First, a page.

1. In a series of simulations conducted in May, 2001, ScaleME broke every known record in frequency domain computational electromagnetics. It solved the largest problem ever tried in the fastest possible manner. The simulation involved about 10.2 million unknowns modeling a 400 wavelength long, full scale aircraft. This was solved on 128 processors of an SGI Origin 2000 supercomputer at NCSA. The total solution time was about 7 and a half hours, beating the previous best of about 15 hours set by FISC (for slightly smaller problem) in 2000. In computing matrix-vector products, ScaleME was more than eight times faster than FISC, making the fastest implementation of MLFMA ever reported. See the techreport.

  2. Further simulations also exploded another myth about dynamic MLFMA: That it is not scalable beyong 32 processors. ScaleME demonstrated that with proper parallelization methods, the algorithm can be made scalable. Indeed, we have results that show nearly 100% parallel efficiency for number of processors as large as 64. More results are currently being studied.

  3. In November-December 1999, dpTRIMOM, a highly sophisticated MoM code (based on TRIMOM) solved a sequence of increasingly large scale problems involving realistic targets such as full scale air crafts. The largest being a full scale aircraft at 4GHz, having nearly 4 million unknowns on an SGI Origin 2000.

  4. On December 31st, 1998, a ScaleME accelerated MoM code, based on TRIMOM (developed by Lu, Song and Chew), solved an electromagnetic scattering problem involving 3.1 million unknowns, breaking the previous record of 2.4 million set by FISC in June 1997.

  5. We have also been able to solve electromagnetic scattering problems involving hundreds of thousands of unknowns, on a routine basis, on a sub-$25,000 Linux cluster.

Off shoots

There are a couple of attempts to extend the original MLFMA implementation in ScaleME to more general cases. They are still in the research stage. Here are some directions:

  1. Bin Hu and Weng Chew are developing a fast inhomogeneous plane wave algorithm for multilayered structures. This work is not yet complete.

  2. K. Donepudi and J. Jin have been able to use ScaleME in their higher order MoM code which uses parametric elements. They are also trying to extend it for multiple dielectric structures (see footnote).

  3. Lijun Jiang and Jose Schutt-Aine are using the Laplace kernel of ScaleME for their parameter extraction programs.

Papers and Research Reports

  1. Sanjay Velamparambil and Weng Cho Chew. Parallelization of multilevel fast multipole algorithm on distributed memory computers. Technical Report 13-01, Center for Computational Electromagnetics, University of Illinois at Urbana-Champaign, 2001.

  2. Sanjay Velamparambil and Weng Cho Chew. 10 million unknowns: Is it that large? Technical report, Center for Computational Electromagnetics, 2001. (Under Preparation)

  3. Sanjay Velamparambil and Weng Cho Chew. Parallelization of MLFMA on distributed memory computers. In Roberto D. Graglia, editor, Proceedings of the International Conference on Electromagnetics in Advanced Applications (ICEAA01), pages 141-144, September 10-14 2001. (Expanded version under the review of "Parallel Computing")

  4. Sanjay Velamparambil and Weng Cho Chew. ScaleME: Application interface; a programmer's guide and reference. Technical Report CCEM-27-99, Center for Computational Electromagnetics, 1999.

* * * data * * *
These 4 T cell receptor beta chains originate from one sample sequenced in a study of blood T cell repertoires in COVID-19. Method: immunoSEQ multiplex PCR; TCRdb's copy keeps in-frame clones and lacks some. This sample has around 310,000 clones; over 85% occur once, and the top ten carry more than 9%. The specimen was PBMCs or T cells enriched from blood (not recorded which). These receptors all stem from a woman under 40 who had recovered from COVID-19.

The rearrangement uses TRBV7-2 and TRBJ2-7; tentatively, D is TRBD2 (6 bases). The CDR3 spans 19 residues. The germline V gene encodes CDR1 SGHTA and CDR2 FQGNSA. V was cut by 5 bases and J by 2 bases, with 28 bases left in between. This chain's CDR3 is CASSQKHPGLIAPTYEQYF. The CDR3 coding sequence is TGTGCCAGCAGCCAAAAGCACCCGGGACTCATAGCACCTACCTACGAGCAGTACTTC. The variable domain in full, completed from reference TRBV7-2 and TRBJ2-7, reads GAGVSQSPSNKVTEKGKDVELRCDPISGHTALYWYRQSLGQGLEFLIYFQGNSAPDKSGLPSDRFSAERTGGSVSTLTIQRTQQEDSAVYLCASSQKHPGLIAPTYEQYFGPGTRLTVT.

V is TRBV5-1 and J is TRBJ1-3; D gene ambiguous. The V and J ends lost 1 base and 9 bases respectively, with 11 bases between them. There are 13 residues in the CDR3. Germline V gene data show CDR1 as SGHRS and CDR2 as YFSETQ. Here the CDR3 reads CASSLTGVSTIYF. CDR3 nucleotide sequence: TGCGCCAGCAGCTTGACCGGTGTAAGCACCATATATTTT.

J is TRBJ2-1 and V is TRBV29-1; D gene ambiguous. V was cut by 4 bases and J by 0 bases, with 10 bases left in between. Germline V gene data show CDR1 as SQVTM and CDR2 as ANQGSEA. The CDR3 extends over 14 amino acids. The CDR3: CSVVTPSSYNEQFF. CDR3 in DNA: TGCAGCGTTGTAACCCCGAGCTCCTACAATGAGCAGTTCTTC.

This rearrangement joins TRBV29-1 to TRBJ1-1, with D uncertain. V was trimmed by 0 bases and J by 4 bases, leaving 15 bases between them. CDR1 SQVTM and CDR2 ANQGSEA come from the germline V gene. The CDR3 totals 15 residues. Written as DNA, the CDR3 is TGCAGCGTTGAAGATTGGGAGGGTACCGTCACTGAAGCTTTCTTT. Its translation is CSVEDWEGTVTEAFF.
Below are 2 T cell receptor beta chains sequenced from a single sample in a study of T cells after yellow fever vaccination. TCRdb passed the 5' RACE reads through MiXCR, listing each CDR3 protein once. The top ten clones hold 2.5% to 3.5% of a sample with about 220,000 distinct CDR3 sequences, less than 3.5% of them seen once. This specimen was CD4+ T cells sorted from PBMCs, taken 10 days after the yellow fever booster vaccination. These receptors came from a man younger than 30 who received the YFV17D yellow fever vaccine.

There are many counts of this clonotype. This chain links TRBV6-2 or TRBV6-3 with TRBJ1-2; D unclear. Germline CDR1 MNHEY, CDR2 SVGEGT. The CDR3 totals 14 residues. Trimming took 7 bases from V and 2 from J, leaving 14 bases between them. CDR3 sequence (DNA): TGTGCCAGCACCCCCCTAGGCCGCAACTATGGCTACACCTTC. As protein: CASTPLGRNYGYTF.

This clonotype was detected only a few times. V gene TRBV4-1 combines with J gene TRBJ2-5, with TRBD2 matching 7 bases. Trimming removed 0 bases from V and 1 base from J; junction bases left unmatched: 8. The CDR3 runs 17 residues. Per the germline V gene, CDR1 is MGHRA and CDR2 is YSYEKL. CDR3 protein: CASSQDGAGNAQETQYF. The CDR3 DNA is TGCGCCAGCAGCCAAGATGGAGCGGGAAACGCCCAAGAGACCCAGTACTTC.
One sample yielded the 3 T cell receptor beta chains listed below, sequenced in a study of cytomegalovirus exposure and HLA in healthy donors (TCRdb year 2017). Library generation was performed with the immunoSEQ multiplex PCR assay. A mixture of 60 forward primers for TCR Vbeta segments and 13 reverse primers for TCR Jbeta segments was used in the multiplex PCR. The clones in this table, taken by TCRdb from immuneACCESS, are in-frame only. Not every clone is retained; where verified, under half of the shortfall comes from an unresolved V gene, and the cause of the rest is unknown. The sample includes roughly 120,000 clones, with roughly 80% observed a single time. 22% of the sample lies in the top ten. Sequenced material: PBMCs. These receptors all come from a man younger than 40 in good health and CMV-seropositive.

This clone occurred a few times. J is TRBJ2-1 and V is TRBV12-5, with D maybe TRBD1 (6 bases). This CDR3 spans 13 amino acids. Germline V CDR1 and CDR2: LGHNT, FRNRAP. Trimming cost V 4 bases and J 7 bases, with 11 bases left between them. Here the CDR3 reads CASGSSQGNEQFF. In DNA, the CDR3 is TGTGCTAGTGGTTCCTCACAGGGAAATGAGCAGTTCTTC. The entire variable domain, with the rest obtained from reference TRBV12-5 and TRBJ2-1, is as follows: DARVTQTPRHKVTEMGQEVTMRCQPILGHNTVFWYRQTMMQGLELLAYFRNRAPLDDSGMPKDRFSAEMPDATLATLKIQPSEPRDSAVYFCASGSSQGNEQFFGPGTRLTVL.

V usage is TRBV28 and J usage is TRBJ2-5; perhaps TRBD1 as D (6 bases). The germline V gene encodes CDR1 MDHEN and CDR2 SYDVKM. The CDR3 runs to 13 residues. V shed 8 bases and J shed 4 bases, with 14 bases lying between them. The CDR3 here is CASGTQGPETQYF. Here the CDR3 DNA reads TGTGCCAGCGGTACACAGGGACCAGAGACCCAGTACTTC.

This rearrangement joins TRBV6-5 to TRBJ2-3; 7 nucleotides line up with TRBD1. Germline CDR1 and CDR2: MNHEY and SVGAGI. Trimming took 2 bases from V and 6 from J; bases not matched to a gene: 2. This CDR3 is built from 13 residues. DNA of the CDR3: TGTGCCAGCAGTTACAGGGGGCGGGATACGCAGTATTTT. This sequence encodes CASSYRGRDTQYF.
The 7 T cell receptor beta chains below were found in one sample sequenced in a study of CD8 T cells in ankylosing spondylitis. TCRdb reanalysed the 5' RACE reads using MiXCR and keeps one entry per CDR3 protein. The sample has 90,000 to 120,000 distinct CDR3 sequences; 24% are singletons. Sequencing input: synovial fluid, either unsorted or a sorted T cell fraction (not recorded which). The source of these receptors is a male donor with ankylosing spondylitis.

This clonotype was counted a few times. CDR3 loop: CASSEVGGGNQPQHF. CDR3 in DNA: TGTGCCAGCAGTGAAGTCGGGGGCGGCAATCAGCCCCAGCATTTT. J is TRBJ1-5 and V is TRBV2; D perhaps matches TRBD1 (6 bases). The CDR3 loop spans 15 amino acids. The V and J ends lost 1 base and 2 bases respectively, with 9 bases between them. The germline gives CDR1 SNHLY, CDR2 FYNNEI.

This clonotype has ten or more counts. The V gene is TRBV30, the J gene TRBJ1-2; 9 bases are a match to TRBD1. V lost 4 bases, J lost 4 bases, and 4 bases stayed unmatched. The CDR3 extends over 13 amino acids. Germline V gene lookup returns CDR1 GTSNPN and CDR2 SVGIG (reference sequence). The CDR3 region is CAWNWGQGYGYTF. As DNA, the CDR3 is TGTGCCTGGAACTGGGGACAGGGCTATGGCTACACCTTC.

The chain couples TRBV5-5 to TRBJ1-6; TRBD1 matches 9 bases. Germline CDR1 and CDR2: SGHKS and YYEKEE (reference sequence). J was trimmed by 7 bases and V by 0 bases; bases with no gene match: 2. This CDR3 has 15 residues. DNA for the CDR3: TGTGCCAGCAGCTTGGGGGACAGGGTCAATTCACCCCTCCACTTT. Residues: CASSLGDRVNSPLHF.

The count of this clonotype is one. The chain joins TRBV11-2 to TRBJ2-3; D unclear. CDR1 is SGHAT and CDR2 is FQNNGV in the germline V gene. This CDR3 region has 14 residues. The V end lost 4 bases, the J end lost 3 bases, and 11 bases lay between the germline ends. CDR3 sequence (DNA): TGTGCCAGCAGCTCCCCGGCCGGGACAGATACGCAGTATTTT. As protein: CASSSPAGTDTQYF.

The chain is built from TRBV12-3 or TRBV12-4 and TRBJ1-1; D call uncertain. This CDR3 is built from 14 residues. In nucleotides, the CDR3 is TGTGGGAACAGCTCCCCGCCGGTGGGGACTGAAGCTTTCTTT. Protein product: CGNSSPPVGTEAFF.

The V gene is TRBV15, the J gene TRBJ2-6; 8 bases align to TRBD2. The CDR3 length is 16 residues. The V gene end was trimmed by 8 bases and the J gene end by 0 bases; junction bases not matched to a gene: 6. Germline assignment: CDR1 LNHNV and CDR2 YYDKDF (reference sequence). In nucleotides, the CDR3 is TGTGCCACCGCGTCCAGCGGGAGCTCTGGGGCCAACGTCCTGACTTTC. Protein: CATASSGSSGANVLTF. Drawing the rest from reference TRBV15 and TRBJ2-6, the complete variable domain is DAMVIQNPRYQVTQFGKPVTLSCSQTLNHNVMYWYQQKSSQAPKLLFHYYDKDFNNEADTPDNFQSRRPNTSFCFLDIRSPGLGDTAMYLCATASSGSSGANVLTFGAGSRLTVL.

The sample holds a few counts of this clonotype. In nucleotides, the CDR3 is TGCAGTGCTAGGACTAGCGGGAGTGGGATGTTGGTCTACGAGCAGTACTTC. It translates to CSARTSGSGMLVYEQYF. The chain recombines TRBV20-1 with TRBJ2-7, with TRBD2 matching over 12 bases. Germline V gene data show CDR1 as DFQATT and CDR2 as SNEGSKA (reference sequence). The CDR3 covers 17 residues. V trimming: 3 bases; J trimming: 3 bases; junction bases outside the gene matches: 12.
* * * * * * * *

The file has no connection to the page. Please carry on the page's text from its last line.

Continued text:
5. S.V. Velamparambil, J. Song, W.C. Chew, and K. Gallivan. ScaleME: A portable, scalable multipole engine for electromagnetic and acoustic integral equation solvers. IEEE Antennas Propagat. Symp., 3:1774-1777, 1998.

  6. S. V. Velamparambil, J. E. Schutt-Aine, J. G. Nickel, J. M. Song, and W. C. Chew. Solving large scale electromagnetic problems using a linux cluster and parallel MLFMA. IEEE Antennas Propagat. Symp., 1:636-639, July 1999.

  7. S. V. Velamparambil, J. M. Song, and W. C. Chew. A Portable Parallel Multilevel Fast Multipole Solver for Scattering from Perfectly Conducting Bodies. IEEE Antennas Propagat. Symp., 1:648-651, July 1999.

  8. Sanjay Velamparambil, Jiming Song, and Weng Cho Chew. On the parallelization of dynamic multilevel fast multipole method on distributed memory computers. Proc. International Workshop on Innovative Architecture for Future Generation High-Performance Processors and Systems, Maui, Hawaii, November 1999.

  9. Sanjay Velamparambil and Weng Cho Chew, An Improved Parallelization Strategy for MLFMA on Distributed Memory Computers, IEEE Antenas and Propagation Symposium, 2000

  10. Sanjay Velamparambil, Jiming Song, and Weng Cho Chew. ScaleME: A Portable, Distributed Memory Multilevel Fast Mulipole Kernel for Electromagnetic and Acoustic Integral Equation Solvers. Technical Report CCEM-23-99, Center for Computational Electromagnetics, Dept. of Electrical and Computer Engineering, University of Illinois at Urbana-Champaign, Urbana, IL, 1999.

  11. Sanjay Velamparambil and Weng Cho Chew. Fast Polynomial Representations for the Diagonal Translation Operators of the Three Dimensional Helmholtz Equation. Technical Report CCEM-17-99, Center for Computational Electromagnetics, Dept. of Electrical and Computer Engineering, University of Illinois at Urbana-Champaign, Urbana, IL, 1999.

Related Research

  1. Bin Hu, Weng Cho Chew, and Sanjay Velamparambil. Fast inhomogeneous plane wave algorithm (FIPWA) for the analysis of electromagnetic scattering problems. (Submitted to Radio Science), 2000.

  2. 1 K. C Donepudi, J. M. Jin, S Velamparambil, J. M. Song, and W. C. Chew. A higher order parallelized multilevel fast multipole algorithm for 3D scattering. Submitted to IEEE Trans. Antennas and Propagation. (More recent versions of this work can be found in IEEE APS 2000 Digest)
1 S. Velamparambil is no longer associated with this work and its various incarnations, Contact the first and second authors for more details on this work.